Diagram of traditional pacemaker and wire placements
One of the more common questions a patient has when using electrotherapy devices is whether it will interfere with their implanted demand cardiac pacemaker. The question is very reasonable due to the way a demand heart pacemaker works.
How A Demand Cardiac Pacemaker Works:
A heart demand pacemaker is an implanted device that uses a battery powered stimulator, connected to wires, and the wires are strategically placed to stimulate heart muscles. The pacemaker itself is also what is called a "biofeedback" type device because the pacemaker actually is monitoring the continuing electrical output of the heart muscles as they contract. The pacemaker detects the electrical charges emitted by the heart muscles when they pump, contract to move the blood.
If the demand pacemaker fails to discern electrical activity over a pre set time period then it is assumed the heart has stopped and an electrical stimulus is emitted by the battery, down the wires to the heart nerves to stimulate the heart to restart pumping blood. Many patients who have the pacemakers installed testify to feeling the surge of electrical energy at times to stimulate their heart. It is a life saving device.
The Danger Of A Tens Machine With A Demand Pacemaker:
The issue one has with electrical devices, such as tens units ( transcutaneous electrical nerve stimulators), is the tens unit is constantly emitting electrical messages/signals and those signals may interfere with the pacemaker sensing the lack of electrical stimulus by the heart muscles themselves. The tens unit electrical discharge will be going on and on so the pacemaker assumes those same electrical currents are coming from the heart and therefore does not stimulate the heart muscles and the patient dies.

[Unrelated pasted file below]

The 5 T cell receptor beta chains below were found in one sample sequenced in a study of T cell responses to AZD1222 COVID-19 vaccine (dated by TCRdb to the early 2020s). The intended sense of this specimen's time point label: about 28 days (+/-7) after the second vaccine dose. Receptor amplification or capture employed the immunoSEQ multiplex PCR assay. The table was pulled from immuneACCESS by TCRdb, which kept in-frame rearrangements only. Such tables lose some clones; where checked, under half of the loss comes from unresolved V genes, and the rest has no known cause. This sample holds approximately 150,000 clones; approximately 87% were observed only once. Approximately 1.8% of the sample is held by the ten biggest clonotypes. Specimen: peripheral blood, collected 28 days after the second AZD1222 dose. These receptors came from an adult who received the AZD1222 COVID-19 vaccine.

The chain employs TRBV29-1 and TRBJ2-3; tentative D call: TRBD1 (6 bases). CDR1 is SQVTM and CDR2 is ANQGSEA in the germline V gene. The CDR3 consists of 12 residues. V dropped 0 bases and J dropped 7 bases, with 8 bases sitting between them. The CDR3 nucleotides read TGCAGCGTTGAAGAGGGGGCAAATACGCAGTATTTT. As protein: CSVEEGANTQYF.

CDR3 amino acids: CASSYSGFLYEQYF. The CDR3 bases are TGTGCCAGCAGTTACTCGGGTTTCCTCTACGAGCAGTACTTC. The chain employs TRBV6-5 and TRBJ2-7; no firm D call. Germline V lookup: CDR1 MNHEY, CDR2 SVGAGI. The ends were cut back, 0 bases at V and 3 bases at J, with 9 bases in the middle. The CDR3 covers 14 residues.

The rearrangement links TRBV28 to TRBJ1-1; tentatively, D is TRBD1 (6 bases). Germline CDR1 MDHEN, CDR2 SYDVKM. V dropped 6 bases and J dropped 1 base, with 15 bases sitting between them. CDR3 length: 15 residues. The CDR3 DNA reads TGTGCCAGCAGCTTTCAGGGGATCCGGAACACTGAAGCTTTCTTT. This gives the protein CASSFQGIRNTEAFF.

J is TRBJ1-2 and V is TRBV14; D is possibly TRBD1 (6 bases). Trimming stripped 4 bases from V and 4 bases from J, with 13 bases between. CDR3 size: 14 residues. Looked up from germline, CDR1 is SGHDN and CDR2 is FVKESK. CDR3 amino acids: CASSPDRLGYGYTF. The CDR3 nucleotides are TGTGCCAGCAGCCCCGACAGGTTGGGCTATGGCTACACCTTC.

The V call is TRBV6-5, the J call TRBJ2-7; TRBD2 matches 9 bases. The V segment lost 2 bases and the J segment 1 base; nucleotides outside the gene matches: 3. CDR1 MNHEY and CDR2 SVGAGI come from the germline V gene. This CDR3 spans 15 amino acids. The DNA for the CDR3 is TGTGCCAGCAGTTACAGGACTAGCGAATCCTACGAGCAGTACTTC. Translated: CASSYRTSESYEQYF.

The general rule is to not apply tens type electrodes in the chest area simply as a safeguard that effect will not happen. The tens machines, and many other devices customarily say "do not use if wearing a pacemaker". Now not all pacemakers are "demand" type however the vast preponderance are. The truth though is most tens units and many portable electrical devices simply do not have the electrical energy to penetrate and interfere with what the pacemaker is monitoring. Most tens devices hardly penetrate the skin, much less deep within body tissues and cavities.
Generally speaking if the electrodes are placed away from the chest area then most medical doctors do not worry about electrical interference and failure of the pacemaker to stimulate.
More Powerful Clinical Electrical Devices
Today we have portable devices that are used for the same reasons a tens unit is used and most of these devices are demonstrably better for the condition related than tens. One such electrotherapy device is the portable interferential device, Infrex Plus, the patient takes home for self treatment. Unlike a tens unit which goes off and on at most 150 times per second, the interferential device goes off and on 8,150 times per second. The output is significantly greater and the depth of penetration is also. Clinical interferential devices have been used since 1953 with patients and there has been no reported interferences with demand pacemakers I'm aware of. The essence of interferential is to have a high "rate" ( off and on) as this allows better penetration of the electrical charges to the actual areas where electrical energy is needed. The physics of this higher rate dictates the efficacy is derived from the ability to deliver electrical currents deeper into the tissues and toward the targets within the body.
The benefit of the interferential machine is the treatment time is measured in minutes so a patient can self treat for 20 - 60 minutes and that may be all that is necessary for 24 hours. Over time, and ability to self treat to prevent pain etc. , the use of an interferential device is not needed since the condition improves and fewer treatments are needed. This is contrasted to a tens machine which is worn continuously, sometimes 24 hours per day, and there is constant electrical energy versus the 20 - 60 minute time periods of interferential therapy. The constant output of a tens unit is considerably greater time than an interferential unit which provides carryover pain relief.
As with all medical devices one should follow the directions given. Always inform the treating physician if you have a demand type cardiac pacemaker before beginning treatments so you can be monitored. The benefits of short daily interferential sessions, once found successful in the clinic, may be warranted with a take home device, even when one wears a demand cardiac pacemaker. This is especially true if pain is being experienced in the legs, low back, scitica, neck, shoulders, feet and other areas away from the chest.